Rendell described Senate objections as "posturing to get leverage over the bill."

    The Senate passed its bill with the support of all Senate Democrats and six GOP senators. It's a fragile coalition that took three months to put together.

    There's "a broad chasm" between the House and Senate versions of slots legislation, said Joseph Sabino Mistick, a Pittsburgh political analyst.

    Rendell and House Speaker John Perzel, a Philadelphia Republican, are betting that ultimately the Senate won't refuse the "irresistibly attractive bottom line" of using the House bill's projected $1 billion in annual gambling revenue to cut property taxes, Mistick said.

    G. Terry Madonna, director of the Center for Politics and Public Affairs at Millersville University, predicted that legislators eventually will work out the differences between the bills.

    Madonna said he believes the House ultimately will agree with some of the public protection language in the Senate bill.

    The public interest group Common Cause charges that "backroom manipulation" in the House "seriously damaged key public protections in the gambling legislation."

    Common Cause's Deibler complained that the House watered down "revolving door" restrictions that would keep state officials from quickly jumping to positions in the gambling industry.

    The Senate bill bans gambling oversight board members from working in the gambling industry for four years after leaving their state jobs. The House bill bans them from taking industry jobs for two years. The House loosened similar restrictions on General Assembly members and those who work in state government's executive branch, Deibler said.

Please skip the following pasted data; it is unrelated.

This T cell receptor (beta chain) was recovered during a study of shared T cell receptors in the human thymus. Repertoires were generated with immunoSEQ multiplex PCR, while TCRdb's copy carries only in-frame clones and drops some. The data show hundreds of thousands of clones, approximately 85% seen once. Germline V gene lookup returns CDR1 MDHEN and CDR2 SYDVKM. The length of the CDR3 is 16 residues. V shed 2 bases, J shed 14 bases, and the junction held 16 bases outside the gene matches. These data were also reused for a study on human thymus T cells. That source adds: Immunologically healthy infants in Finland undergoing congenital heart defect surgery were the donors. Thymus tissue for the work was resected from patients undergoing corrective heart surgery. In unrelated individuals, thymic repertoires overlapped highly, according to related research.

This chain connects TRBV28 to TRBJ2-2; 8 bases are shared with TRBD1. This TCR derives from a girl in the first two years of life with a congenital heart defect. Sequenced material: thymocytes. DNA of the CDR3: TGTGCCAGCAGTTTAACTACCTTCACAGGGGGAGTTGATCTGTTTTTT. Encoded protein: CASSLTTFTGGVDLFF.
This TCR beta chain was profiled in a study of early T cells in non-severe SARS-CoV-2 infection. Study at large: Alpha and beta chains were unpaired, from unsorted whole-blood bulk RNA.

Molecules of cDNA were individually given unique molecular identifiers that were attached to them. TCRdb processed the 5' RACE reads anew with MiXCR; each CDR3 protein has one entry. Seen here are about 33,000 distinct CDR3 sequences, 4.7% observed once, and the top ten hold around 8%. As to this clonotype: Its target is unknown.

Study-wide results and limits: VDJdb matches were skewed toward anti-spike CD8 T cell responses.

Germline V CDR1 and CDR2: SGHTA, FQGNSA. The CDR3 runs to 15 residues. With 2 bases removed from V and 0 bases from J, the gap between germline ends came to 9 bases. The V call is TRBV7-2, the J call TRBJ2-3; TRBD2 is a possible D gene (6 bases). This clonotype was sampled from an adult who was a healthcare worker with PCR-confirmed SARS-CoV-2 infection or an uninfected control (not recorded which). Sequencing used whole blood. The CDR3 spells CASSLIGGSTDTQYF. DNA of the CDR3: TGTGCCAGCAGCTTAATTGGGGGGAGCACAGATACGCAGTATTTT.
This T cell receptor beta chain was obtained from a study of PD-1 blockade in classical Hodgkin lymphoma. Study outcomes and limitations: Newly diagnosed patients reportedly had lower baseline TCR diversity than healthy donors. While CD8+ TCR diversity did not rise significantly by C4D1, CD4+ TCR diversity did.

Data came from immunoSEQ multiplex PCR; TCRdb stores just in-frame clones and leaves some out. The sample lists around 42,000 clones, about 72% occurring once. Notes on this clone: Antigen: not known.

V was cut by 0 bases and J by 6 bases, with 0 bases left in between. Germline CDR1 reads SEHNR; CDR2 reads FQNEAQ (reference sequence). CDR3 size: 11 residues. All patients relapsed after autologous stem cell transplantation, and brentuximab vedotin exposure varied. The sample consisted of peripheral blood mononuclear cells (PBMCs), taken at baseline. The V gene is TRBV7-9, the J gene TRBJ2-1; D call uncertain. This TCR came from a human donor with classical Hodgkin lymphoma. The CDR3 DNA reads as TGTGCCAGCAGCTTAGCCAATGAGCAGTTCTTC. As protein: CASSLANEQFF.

Sen. Costa objects to the House-added provision that allows shareholder-owned companies holding slots licenses to sell their businesses without the oversight board's permission. The provision wouldn't require buyers to pay the state's $50 million licensing fee.

    The language was added to the House bill by lobbyists for Penn National Racetrack, said Sen. Vincent Fumo, a Philadelphia Democrat. Penn National is a shareholder-owned company that owns Pocono Downs and a track near Harrisburg.

    The provision caters to the "greed of track owners" and amounts to a "rip-off of Pennsylvania taxpayers by a multimillion-dollar corporation," Fumo said.

    The Senate's licensing language requires the payment of a $50 million licensing fee each time a gambling facility is sold.

    Former Lt. Gov. Mark Singel, a lobbyist for Penn National, said the language is part of a package "to allow flexibility. Penn National has to look after its business interests. It was not intended to be any kind of rip-off."

    Penn National President Kevin DiSanctis said the provision applies only to the sale of the entire company, not the sale of a slots license or racetrack.

    "It does not let (the buyer) off the hook for a transfer fee," he said. "It's only if the entire company is sold."